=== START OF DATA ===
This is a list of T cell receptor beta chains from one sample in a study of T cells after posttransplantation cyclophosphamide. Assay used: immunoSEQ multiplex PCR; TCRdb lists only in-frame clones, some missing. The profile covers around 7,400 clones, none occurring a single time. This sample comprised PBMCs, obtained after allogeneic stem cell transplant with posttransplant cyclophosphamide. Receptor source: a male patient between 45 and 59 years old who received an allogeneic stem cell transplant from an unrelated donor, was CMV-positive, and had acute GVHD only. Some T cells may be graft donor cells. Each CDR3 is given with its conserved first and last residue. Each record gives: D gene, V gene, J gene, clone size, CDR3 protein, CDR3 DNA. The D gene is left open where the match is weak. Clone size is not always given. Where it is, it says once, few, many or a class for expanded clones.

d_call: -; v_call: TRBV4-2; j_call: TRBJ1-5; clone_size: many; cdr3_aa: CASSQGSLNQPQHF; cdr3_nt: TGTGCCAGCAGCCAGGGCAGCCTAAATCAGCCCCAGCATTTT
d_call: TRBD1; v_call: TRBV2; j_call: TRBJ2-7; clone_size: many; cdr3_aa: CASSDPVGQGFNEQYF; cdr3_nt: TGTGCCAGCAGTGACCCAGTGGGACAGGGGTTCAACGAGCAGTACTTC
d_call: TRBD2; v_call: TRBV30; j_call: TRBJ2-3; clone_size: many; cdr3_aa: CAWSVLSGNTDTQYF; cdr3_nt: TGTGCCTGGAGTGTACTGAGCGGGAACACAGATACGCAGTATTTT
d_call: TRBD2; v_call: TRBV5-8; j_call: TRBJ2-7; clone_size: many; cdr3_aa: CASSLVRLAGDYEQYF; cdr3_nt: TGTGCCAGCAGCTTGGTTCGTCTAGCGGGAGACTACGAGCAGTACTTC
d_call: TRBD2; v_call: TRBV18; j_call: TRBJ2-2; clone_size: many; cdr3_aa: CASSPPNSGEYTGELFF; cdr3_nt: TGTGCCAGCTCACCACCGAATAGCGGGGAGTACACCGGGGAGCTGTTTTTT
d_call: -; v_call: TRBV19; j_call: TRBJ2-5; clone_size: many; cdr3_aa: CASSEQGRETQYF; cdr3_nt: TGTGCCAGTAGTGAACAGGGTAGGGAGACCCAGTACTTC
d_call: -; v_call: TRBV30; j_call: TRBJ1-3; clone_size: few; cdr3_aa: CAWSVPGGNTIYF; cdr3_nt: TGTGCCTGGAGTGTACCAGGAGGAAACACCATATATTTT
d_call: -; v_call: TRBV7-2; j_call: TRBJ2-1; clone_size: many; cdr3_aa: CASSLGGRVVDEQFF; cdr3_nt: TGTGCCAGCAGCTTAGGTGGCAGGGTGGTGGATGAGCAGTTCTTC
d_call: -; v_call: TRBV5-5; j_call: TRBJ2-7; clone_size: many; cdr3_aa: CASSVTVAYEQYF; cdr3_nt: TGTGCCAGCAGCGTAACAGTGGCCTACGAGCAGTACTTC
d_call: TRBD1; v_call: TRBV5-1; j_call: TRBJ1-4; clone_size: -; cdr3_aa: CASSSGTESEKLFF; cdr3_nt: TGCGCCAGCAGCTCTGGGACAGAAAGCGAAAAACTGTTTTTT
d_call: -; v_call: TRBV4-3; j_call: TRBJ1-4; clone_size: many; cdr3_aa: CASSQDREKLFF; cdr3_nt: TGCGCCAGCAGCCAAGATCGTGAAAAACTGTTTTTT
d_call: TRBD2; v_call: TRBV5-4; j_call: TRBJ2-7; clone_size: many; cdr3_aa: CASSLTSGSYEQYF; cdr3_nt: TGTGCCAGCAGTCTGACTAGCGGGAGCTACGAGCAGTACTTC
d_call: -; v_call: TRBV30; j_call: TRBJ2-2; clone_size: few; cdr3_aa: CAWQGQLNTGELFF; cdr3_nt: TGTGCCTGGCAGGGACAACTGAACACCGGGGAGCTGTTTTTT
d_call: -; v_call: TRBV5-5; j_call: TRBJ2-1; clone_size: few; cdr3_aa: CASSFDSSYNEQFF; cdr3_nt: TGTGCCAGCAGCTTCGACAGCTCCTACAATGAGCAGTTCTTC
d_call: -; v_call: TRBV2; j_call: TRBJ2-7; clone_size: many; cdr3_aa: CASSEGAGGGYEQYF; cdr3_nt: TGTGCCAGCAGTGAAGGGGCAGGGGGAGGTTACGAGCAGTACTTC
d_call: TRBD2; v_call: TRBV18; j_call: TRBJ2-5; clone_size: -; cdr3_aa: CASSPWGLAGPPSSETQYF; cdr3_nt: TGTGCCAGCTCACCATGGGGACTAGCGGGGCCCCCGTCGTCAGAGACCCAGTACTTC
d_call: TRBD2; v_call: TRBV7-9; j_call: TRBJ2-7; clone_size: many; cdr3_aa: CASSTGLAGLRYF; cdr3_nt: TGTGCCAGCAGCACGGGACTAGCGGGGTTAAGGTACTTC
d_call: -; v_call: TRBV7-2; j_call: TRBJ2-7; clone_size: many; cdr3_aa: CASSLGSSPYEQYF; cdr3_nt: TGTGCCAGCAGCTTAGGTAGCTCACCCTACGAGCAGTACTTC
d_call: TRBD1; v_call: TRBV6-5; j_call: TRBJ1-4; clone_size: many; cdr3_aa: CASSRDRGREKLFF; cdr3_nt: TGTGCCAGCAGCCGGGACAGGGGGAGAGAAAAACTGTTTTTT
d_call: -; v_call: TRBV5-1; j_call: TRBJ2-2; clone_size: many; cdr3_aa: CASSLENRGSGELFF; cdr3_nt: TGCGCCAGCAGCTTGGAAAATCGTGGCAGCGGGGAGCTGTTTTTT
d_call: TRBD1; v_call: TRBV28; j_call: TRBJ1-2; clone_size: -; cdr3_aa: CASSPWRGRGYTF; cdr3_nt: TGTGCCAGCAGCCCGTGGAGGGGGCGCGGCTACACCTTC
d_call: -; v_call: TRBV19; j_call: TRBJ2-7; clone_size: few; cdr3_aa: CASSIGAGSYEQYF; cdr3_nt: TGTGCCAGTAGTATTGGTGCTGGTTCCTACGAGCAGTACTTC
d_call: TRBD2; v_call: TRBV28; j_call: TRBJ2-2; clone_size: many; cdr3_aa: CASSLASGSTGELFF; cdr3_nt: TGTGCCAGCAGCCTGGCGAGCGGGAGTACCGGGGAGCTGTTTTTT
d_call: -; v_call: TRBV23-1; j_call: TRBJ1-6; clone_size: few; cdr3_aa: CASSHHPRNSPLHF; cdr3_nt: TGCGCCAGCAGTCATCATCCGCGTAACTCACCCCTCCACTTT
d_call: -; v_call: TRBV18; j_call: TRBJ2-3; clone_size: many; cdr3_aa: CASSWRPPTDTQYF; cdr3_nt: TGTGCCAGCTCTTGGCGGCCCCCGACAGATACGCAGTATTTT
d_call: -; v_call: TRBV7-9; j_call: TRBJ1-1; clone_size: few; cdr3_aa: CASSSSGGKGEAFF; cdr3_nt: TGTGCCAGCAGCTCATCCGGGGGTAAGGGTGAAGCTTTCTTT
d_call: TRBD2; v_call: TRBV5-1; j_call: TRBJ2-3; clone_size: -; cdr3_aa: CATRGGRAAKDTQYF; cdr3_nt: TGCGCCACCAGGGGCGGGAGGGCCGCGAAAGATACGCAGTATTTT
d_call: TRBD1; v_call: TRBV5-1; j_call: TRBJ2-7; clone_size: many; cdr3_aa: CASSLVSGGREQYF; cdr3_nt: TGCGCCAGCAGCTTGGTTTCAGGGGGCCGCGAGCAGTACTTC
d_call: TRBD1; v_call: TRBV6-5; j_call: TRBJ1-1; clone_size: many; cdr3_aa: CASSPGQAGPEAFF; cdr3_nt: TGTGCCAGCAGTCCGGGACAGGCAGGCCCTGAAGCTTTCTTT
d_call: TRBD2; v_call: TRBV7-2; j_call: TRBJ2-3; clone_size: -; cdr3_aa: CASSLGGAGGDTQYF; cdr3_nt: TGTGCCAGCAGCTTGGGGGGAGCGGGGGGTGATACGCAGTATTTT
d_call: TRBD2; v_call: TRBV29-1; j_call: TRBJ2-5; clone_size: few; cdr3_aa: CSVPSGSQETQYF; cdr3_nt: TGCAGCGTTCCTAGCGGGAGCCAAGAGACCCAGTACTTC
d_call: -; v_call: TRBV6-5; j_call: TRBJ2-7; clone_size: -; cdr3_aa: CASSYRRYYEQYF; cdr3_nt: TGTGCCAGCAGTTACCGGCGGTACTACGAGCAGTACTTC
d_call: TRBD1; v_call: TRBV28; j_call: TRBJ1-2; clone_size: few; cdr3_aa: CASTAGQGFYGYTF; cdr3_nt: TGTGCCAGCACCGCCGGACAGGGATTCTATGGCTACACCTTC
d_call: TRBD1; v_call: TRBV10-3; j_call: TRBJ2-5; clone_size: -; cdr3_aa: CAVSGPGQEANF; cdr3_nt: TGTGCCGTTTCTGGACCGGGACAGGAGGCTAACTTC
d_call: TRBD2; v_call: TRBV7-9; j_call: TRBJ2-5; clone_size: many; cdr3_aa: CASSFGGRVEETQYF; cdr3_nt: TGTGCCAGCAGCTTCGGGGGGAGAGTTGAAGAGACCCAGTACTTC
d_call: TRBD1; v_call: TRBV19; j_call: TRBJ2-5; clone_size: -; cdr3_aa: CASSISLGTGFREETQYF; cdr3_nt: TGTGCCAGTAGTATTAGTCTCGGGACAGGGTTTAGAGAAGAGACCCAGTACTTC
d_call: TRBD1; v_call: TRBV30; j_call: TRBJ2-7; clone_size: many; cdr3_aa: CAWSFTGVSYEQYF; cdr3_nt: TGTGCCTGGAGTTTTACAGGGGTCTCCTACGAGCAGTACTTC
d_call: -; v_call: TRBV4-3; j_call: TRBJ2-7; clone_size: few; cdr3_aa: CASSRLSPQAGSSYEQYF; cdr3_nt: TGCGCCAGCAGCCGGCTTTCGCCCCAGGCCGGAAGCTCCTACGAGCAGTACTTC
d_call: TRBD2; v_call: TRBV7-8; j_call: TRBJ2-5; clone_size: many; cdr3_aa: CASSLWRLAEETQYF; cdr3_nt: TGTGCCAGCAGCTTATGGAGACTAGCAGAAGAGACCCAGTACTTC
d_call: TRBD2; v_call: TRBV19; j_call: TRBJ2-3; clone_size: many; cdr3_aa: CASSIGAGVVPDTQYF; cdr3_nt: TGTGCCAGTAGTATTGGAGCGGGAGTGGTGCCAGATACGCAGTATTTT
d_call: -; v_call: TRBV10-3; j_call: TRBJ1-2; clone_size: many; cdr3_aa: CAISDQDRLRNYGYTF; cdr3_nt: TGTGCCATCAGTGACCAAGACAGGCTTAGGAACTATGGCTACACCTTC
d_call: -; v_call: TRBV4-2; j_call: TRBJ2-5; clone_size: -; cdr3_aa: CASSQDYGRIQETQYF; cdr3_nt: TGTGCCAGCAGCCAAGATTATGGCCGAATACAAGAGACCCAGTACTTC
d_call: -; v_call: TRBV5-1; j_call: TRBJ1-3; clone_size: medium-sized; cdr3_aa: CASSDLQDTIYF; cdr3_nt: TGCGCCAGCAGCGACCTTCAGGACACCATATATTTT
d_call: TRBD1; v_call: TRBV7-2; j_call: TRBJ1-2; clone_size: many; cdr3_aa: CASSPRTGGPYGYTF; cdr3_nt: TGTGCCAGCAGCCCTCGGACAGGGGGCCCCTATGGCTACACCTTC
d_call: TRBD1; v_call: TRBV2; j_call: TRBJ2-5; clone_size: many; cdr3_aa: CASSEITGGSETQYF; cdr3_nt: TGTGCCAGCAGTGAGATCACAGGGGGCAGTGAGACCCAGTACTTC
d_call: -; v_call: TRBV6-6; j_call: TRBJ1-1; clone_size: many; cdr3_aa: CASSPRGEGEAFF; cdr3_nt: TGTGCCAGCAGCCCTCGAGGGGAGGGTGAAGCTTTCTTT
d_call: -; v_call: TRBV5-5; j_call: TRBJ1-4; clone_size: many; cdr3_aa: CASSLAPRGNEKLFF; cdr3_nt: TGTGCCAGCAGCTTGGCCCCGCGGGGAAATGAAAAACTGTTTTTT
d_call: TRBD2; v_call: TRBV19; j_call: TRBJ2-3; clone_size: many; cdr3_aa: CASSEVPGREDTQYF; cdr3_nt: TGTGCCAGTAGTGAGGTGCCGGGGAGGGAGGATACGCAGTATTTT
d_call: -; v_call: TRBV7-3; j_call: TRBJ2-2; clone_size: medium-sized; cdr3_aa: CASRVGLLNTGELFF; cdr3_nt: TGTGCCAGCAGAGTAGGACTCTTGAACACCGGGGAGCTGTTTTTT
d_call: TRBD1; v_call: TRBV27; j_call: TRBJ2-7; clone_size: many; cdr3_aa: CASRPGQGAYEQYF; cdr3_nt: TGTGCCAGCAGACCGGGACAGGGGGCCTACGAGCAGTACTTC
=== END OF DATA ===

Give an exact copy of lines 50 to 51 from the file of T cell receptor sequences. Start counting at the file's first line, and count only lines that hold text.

d_call: -; v_call: TRBV7-3; j_call: TRBJ2-2; clone_size: medium-sized; cdr3_aa: CASRVGLLNTGELFF; cdr3_nt: TGTGCCAGCAGAGTAGGACTCTTGAACACCGGGGAGCTGTTTTTT
d_call: TRBD1; v_call: TRBV27; j_call: TRBJ2-7; clone_size: many; cdr3_aa: CASRPGQGAYEQYF; cdr3_nt: TGTGCCAGCAGACCGGGACAGGGGGCCTACGAGCAGTACTTC